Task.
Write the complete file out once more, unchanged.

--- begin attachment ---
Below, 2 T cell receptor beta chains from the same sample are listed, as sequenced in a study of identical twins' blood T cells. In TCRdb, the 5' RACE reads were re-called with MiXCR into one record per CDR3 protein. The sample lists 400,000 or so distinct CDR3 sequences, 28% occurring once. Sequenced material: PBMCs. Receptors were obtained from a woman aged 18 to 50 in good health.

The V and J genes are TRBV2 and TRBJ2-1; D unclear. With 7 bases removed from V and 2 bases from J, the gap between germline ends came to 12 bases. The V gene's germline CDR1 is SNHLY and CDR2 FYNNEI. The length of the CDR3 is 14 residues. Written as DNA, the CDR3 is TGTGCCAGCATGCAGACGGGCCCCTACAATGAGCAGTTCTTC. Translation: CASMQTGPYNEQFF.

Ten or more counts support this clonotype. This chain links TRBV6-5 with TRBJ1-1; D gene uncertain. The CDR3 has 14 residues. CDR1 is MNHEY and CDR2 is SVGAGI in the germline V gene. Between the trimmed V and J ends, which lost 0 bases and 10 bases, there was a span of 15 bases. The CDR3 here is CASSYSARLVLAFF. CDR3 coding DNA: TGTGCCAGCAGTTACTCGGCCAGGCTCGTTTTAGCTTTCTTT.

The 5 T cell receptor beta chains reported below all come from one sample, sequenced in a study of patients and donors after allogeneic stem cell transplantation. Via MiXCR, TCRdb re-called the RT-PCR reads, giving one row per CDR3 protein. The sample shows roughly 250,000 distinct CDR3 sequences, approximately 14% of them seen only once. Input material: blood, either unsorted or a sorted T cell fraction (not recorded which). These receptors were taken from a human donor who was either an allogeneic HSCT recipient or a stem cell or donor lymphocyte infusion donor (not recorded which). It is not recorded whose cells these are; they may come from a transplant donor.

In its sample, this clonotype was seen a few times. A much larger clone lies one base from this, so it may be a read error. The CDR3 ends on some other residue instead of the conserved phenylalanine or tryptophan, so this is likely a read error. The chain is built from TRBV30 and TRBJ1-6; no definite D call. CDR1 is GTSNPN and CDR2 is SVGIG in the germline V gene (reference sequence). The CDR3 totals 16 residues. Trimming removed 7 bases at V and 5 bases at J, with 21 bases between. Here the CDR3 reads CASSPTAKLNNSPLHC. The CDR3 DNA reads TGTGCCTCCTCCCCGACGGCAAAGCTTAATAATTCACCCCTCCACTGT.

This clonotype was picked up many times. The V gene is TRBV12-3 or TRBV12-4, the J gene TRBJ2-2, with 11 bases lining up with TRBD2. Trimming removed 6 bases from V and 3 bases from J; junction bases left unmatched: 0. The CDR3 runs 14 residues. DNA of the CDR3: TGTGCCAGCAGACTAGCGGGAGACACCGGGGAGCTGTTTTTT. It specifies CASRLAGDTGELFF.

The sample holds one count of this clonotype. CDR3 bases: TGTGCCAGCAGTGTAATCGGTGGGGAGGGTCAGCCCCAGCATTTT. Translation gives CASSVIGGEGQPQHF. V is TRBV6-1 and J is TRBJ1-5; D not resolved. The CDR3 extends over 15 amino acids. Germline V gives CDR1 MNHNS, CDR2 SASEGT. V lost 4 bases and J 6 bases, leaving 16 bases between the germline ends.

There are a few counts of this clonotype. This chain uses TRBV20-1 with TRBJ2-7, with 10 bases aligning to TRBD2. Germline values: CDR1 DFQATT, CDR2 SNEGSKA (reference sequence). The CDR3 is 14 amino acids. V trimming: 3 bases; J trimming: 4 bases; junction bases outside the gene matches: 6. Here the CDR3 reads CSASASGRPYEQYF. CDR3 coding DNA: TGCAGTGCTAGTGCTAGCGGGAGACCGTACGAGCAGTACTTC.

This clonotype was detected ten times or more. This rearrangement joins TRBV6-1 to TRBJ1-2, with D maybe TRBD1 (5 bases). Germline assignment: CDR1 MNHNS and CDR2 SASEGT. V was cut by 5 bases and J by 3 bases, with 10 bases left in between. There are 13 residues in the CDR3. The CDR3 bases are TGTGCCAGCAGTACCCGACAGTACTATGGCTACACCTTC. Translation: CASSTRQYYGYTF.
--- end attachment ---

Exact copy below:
Below, 2 T cell receptor beta chains from the same sample are listed, as sequenced in a study of identical twins' blood T cells. In TCRdb, the 5' RACE reads were re-called with MiXCR into one record per CDR3 protein. The sample lists 400,000 or so distinct CDR3 sequences, 28% occurring once. Sequenced material: PBMCs. Receptors were obtained from a woman aged 18 to 50 in good health.

The V and J genes are TRBV2 and TRBJ2-1; D unclear. With 7 bases removed from V and 2 bases from J, the gap between germline ends came to 12 bases. The V gene's germline CDR1 is SNHLY and CDR2 FYNNEI. The length of the CDR3 is 14 residues. Written as DNA, the CDR3 is TGTGCCAGCATGCAGACGGGCCCCTACAATGAGCAGTTCTTC. Translation: CASMQTGPYNEQFF.

Ten or more counts support this clonotype. This chain links TRBV6-5 with TRBJ1-1; D gene uncertain. The CDR3 has 14 residues. CDR1 is MNHEY and CDR2 is SVGAGI in the germline V gene. Between the trimmed V and J ends, which lost 0 bases and 10 bases, there was a span of 15 bases. The CDR3 here is CASSYSARLVLAFF. CDR3 coding DNA: TGTGCCAGCAGTTACTCGGCCAGGCTCGTTTTAGCTTTCTTT.

The 5 T cell receptor beta chains reported below all come from one sample, sequenced in a study of patients and donors after allogeneic stem cell transplantation. Via MiXCR, TCRdb re-called the RT-PCR reads, giving one row per CDR3 protein. The sample shows roughly 250,000 distinct CDR3 sequences, approximately 14% of them seen only once. Input material: blood, either unsorted or a sorted T cell fraction (not recorded which). These receptors were taken from a human donor who was either an allogeneic HSCT recipient or a stem cell or donor lymphocyte infusion donor (not recorded which). It is not recorded whose cells these are; they may come from a transplant donor.

In its sample, this clonotype was seen a few times. A much larger clone lies one base from this, so it may be a read error. The CDR3 ends on some other residue instead of the conserved phenylalanine or tryptophan, so this is likely a read error. The chain is built from TRBV30 and TRBJ1-6; no definite D call. CDR1 is GTSNPN and CDR2 is SVGIG in the germline V gene (reference sequence). The CDR3 totals 16 residues. Trimming removed 7 bases at V and 5 bases at J, with 21 bases between. Here the CDR3 reads CASSPTAKLNNSPLHC. The CDR3 DNA reads TGTGCCTCCTCCCCGACGGCAAAGCTTAATAATTCACCCCTCCACTGT.

This clonotype was picked up many times. The V gene is TRBV12-3 or TRBV12-4, the J gene TRBJ2-2, with 11 bases lining up with TRBD2. Trimming removed 6 bases from V and 3 bases from J; junction bases left unmatched: 0. The CDR3 runs 14 residues. DNA of the CDR3: TGTGCCAGCAGACTAGCGGGAGACACCGGGGAGCTGTTTTTT. It specifies CASRLAGDTGELFF.

The sample holds one count of this clonotype. CDR3 bases: TGTGCCAGCAGTGTAATCGGTGGGGAGGGTCAGCCCCAGCATTTT. Translation gives CASSVIGGEGQPQHF. V is TRBV6-1 and J is TRBJ1-5; D not resolved. The CDR3 extends over 15 amino acids. Germline V gives CDR1 MNHNS, CDR2 SASEGT. V lost 4 bases and J 6 bases, leaving 16 bases between the germline ends.

There are a few counts of this clonotype. This chain uses TRBV20-1 with TRBJ2-7, with 10 bases aligning to TRBD2. Germline values: CDR1 DFQATT, CDR2 SNEGSKA (reference sequence). The CDR3 is 14 amino acids. V trimming: 3 bases; J trimming: 4 bases; junction bases outside the gene matches: 6. Here the CDR3 reads CSASASGRPYEQYF. CDR3 coding DNA: TGCAGTGCTAGTGCTAGCGGGAGACCGTACGAGCAGTACTTC.

This clonotype was detected ten times or more. This rearrangement joins TRBV6-1 to TRBJ1-2, with D maybe TRBD1 (5 bases). Germline assignment: CDR1 MNHNS and CDR2 SASEGT. V was cut by 5 bases and J by 3 bases, with 10 bases left in between. There are 13 residues in the CDR3. The CDR3 bases are TGTGCCAGCAGTACCCGACAGTACTATGGCTACACCTTC. Translation: CASSTRQYYGYTF.